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Sports Therapy Support for a World Record Attempt: ‘Running out of time’

Society Member Kristian Weaver, a Lecturer at Edge Hill University, recently found himself providing Sports Therapy support as part of a World Record attempt by athlete Amy Hughes.

Amy was raising funds for The 53 Foundation, a charity set up to raise awareness and create opportunities for people with disabilities. Many of you may have followed her 521 mile journey on Twitter and we caught up with Kristian to find out a little more about this amazing challenge.

What was the World Record attempt and who was involved?

After talking with Amy Hughes (@53Marathons), a distance runner with an appetite for challenges, I was amazed by the epic challenge that she wanted to undertake; a World Record for the distance travelled on a treadmill in 7 days. The previous record was an impressive 517.63 miles and, in order to achieve a new World Record, Amy planned to run the equivalent of three marathons per day. From talking to Amy it was evident that she was extremely determined and, having completed 53 marathons in 53 days in 2014, she had now set her sights on an even more challenging task.

What support did you provide?

There was a team around Amy which I was a part of. On the third and fourth day of the challenge, assistance was also provided by fellow Sports Therapist and Society Member Richard Luddington (@FASTclinic). Student Sports Therapists from Edge Hill University came to assist on two days of the challenge and were a great support during the short periods of time that were available for Amy to receive treatment.

In order to complete the World Record, Amy had approximately three hours sleep per night, so even though we could control nutrition (Amy burned 9,000 calories per day), hydration and her general physical condition, we could not account for the sleep deprivation and the psychological demands of such a fatiguing event.

Between 5am and 8am I would arrive at the Trafford Centre Manchester, and prepare Amy for the day of running (although she had typically already been running on the treadmill since 3am). During the preparation I would monitor her weight, changes in lower limb ranges of motion and lower limb girth measurements. After monitoring her I would treat any injuries, manage the inevitable blisters and ensure that she had eaten her breakfast and any supplementation in order to meet the calorific expenditure. Once she was prepared I would talk to Amy to motivate her or leave her to concentrate…all dependent upon her mind-set at the time. Following the morning preparation, I attended Edge Hill University for my lecturing role and returned in the evening at 6-9pm to provide any other treatment and review her nutritional and fluid intake throughout the day.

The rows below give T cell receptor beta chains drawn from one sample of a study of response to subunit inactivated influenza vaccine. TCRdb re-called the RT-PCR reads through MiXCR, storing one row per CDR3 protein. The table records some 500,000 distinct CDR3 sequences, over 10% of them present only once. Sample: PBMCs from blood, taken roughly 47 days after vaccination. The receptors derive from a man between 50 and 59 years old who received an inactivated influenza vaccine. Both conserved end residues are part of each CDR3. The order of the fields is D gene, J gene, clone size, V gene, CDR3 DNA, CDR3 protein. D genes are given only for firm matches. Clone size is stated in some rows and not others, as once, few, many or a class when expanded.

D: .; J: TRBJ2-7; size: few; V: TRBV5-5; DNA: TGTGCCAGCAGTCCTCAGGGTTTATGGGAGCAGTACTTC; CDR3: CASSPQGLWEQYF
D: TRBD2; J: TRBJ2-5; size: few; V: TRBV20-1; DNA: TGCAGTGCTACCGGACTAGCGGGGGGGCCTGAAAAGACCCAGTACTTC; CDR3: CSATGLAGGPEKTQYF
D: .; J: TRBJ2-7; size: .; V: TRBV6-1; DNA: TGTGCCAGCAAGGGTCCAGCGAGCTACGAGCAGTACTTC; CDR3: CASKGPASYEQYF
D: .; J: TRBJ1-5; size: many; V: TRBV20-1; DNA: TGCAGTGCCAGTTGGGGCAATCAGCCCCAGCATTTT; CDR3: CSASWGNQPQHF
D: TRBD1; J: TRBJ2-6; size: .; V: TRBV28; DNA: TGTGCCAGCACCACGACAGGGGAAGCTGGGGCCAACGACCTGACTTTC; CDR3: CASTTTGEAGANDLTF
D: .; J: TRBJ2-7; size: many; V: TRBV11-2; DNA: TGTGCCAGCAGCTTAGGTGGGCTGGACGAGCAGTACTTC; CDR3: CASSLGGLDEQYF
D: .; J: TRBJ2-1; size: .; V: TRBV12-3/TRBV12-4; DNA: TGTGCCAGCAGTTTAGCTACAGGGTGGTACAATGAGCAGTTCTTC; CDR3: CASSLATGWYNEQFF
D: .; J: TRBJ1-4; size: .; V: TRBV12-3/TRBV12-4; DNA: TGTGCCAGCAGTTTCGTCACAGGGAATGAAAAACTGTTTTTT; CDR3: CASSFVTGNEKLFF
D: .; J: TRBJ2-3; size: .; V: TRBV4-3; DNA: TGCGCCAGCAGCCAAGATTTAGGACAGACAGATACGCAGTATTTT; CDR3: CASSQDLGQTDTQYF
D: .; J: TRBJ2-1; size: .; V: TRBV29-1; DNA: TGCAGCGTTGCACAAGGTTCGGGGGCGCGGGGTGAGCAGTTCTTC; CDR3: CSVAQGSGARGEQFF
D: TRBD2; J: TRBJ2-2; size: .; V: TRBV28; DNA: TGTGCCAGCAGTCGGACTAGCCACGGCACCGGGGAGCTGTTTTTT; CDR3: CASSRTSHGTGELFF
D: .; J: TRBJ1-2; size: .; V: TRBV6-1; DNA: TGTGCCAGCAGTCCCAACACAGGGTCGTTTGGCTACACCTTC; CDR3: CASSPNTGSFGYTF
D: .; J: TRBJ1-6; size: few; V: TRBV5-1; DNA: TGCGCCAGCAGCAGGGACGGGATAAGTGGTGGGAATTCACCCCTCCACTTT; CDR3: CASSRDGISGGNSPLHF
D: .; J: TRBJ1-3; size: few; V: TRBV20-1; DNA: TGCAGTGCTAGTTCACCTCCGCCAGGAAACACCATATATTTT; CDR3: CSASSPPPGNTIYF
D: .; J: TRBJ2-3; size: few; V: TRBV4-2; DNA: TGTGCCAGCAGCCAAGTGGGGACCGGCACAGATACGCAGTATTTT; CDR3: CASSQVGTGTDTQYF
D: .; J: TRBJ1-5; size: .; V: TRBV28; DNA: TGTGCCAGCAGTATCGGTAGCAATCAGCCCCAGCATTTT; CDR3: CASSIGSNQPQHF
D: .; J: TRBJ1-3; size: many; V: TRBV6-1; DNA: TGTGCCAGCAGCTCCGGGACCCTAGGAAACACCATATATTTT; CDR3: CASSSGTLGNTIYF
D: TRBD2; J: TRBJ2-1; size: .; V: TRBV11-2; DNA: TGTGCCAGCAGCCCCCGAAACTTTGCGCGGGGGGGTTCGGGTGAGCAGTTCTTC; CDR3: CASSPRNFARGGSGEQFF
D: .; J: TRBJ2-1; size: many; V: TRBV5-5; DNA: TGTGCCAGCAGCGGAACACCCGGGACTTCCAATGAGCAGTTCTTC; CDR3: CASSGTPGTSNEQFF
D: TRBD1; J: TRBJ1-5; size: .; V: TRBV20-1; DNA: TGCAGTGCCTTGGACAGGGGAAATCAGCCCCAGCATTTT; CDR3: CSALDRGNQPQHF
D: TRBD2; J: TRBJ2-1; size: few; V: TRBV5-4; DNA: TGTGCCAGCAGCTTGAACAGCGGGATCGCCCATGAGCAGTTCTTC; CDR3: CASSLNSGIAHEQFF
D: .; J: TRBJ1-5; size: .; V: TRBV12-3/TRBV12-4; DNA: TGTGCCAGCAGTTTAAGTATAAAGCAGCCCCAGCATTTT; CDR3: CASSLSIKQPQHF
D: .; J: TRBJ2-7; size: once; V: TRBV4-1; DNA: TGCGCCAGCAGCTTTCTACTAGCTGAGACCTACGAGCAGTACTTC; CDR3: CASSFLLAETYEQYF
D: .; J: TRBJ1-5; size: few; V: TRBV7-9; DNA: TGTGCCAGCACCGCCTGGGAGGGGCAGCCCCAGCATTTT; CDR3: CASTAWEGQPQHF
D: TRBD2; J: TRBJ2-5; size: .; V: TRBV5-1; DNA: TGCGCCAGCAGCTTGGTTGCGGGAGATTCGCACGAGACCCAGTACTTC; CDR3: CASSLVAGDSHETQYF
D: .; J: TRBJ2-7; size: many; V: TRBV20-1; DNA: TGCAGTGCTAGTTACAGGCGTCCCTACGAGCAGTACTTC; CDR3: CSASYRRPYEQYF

So, did Amy break the World Record?

Yes! An hour before the end of the challenge Amy had beaten the original record celebrating among cheerleaders and confetti, surrounded by her friends, family and both local and national media. Unfortunately, as soon as the record was broken, she was back running as there was an hour left to set a new World Record. In the end Amy managed to run 521 miles in 7 days, a truly fantastic achievement.

What is next for you?

I will be welcoming new students to Edge Hill University on the Sports Therapy degree programme this September while continuing to support athletes who are achieving amazing things…I will keep you updated!

You can read more about Amy and her amazing feat at

Kristian Weaver @kristianweaver_

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